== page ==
Sorry for the length of this.  I’ll do something snappy another time

The old saying goes, them that can do, them that can’t teach.  I get it.  I teach because I love an audience as much as because I have anything useful to say, although I hope one or two things might come across that prove useful.

I have always said that I couldn’t spend all day every day in clinic and as a result of my daft schedule, clinic time has suffered. This year, with business partners de-partnering and with more desk bound jobs to do, clients have crept back organically and given me a chance to check my chat.

Today was a perfect example of the chat being truly checked. A presented with chronic ‘shoulder’ pain.  I use the marks, because of the enormity of what ‘shoulder’ pain can mean to clients.  In this instance it was pain that seemed to originate in the sub scapular region, with radiating pain into the forearm along the region of the posterior cutaneous nerve.  In the building trade, he was very physically active and strong in the upper body and had been through every degree of testing and imaging and had been on the receiving end of a number of cortisone injections, from the top ‘shoulder man’ in the region.  Sigh……

Ida Rolf is credited with saying “Where the pain is, the problem is not.” Forgive me if I misquote.  It’s all very well, but most clients want someone to poke around in their shoulders, and most therapists oblige.  Sadly I am a bit more cynical and always assume that any client is only ever going to give me information they believe to be relevant to themselves.  And so I  probe a bit.  My first port of call for shoulders is always the demon dentist.  An easy target.  Bang some poor punter flat on their backs in a chair, keep their mouth open and inflict seven circles of hell involving screeching drills and then scratch your head when they get neck and shoulder pain after five sessions of root canal work. But no, this one didn’t come up trumps.  Damn. That one is so reliable.

Some minor rugby injuries many years ago and a frank exchange of views with a bouncer in a pub a few less years ago that resulted in being escorted to his carriage in a  headlock, may well have been contributory factors, but metaphorically there was a bit missing.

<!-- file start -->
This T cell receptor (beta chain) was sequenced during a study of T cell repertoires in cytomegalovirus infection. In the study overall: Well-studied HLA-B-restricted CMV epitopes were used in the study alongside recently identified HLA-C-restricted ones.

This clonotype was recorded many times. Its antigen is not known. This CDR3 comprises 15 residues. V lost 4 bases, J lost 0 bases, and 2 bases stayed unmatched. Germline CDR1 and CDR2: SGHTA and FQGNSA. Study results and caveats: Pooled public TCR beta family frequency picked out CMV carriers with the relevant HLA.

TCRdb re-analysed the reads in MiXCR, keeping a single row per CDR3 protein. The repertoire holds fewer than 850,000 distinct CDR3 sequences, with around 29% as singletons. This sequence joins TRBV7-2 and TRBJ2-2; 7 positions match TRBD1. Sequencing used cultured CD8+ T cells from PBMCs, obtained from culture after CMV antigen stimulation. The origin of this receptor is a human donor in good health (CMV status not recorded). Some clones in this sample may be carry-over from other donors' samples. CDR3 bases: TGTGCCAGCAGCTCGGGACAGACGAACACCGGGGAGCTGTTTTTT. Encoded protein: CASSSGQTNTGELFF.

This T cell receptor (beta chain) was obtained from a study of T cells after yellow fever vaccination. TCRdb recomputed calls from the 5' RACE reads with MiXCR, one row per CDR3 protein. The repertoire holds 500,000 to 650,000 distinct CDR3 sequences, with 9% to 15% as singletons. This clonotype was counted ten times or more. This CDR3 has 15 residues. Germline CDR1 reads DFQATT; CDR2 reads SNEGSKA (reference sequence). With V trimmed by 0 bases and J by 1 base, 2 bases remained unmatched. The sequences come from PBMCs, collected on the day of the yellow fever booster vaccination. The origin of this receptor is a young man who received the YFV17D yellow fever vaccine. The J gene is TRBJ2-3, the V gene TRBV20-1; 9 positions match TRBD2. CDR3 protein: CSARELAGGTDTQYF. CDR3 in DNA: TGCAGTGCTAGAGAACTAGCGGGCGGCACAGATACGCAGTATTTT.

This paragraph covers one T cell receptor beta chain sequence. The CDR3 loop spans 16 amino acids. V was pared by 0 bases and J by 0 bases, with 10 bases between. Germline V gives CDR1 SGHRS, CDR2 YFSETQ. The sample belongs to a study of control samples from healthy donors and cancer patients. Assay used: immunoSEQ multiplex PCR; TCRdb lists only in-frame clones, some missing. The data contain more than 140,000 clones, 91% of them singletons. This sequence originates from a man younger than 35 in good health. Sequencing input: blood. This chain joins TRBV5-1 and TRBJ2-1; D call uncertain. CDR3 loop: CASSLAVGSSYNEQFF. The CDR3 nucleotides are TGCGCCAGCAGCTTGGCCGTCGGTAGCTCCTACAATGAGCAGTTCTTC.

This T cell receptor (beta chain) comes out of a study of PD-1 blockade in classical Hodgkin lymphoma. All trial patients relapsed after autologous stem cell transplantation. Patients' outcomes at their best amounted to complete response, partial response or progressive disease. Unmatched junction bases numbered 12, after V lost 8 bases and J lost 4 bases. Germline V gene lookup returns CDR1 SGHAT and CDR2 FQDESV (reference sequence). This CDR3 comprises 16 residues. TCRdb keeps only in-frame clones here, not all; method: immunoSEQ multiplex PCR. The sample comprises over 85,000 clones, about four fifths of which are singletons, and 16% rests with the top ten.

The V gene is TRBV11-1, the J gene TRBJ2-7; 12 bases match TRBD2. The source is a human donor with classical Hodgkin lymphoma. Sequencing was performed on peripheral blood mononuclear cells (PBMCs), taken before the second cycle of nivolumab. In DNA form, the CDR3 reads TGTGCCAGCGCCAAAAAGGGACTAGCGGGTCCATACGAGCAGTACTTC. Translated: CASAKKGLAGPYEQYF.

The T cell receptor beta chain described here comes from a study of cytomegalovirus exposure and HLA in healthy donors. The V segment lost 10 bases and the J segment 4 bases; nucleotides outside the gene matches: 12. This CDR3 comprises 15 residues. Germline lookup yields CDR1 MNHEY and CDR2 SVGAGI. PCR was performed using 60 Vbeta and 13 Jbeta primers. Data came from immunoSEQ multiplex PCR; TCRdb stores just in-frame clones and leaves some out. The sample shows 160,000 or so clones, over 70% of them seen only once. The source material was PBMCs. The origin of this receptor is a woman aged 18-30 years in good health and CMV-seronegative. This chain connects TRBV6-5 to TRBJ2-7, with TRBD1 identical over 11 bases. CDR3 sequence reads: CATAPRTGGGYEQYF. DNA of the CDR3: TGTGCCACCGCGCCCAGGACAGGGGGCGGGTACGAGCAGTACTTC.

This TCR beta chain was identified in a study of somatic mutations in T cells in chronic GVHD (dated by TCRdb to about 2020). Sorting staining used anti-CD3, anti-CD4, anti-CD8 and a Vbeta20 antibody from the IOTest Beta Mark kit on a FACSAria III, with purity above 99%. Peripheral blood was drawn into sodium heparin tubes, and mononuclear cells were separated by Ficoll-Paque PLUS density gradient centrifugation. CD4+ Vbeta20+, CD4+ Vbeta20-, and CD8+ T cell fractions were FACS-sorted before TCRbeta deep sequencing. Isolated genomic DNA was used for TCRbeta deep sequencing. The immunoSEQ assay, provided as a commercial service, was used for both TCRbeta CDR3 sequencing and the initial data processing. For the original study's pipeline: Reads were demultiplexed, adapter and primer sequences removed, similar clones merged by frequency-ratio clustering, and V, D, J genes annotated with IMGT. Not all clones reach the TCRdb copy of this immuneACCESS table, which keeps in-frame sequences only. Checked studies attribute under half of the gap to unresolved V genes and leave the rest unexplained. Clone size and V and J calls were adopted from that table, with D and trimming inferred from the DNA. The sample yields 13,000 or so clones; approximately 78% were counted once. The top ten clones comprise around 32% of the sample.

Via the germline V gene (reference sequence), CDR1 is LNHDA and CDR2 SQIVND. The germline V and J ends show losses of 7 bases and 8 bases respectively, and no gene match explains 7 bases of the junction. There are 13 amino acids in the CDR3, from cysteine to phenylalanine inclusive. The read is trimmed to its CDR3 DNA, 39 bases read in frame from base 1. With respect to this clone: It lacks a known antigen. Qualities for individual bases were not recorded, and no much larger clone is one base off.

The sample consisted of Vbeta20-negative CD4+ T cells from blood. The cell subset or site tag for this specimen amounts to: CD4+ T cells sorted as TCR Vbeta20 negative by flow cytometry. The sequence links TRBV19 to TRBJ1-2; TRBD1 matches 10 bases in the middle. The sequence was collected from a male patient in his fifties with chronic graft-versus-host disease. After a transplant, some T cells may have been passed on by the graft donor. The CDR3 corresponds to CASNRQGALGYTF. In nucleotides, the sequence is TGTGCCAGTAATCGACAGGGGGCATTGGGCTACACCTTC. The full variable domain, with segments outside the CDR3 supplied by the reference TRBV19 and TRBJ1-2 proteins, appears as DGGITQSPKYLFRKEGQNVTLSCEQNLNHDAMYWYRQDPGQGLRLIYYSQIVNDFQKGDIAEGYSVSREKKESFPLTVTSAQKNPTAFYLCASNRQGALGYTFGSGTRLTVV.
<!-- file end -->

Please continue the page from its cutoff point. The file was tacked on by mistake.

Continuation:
A motorcycle accident in 1995 provided the bit.  Smashing his tibia into several pieces had required a number of bone grafts, some of which were taken from his hip (the details are sketchy), but he had received no rehab work and the lovely scars on his leg, combined with huge wasting around the lateral gastrocs and a six inch wide achilles, all added butter to the sauce. (Cooks metaphor).   It was a nice moment.  Sitting him on the edge of the couch and resisting his leg, he had a good level of strength, but virtually all of it was coming from his upper body.  Arms across the chest and he couldn’t have kicked a balloon.

Two years in crutches and with his lower leg surrounded by a frame, had provided his upper body with every opportunity it needed to take over and take over it did.  A large upper portion of his torso and neck now successfully drags his lower body around and unevenly at that.  His lower limb and back movement all mediated from the shoulder girdle and in the middle the head struggled to play catch up.

Here was a man whose pain was almost a total compensation for the lack of strength (I don’t mean muscle) and stability in his lower body and the rigidity that he had to engage with, not surprisingly resulted in pain.  I’ll spare you the details of what I didn’t do, as to be honest there’s not much I can do until we get some resistance back in his legs.  It won’t take much, and he will probably be pain free in under a month.

The surprise here is that this kind of thing still surprises me.  Here is a man who has paid through the nose for some of the top medical treatment available, has had shoulder surgeons to the stars address him and physiotherapy from seriously clever people, and yet no-one, not one, has addressed his legs or examined his movement anywhere except his shoulders.  Play with a tripod and see what happens when you collapse one of the legs.  It ain’t rocket science people.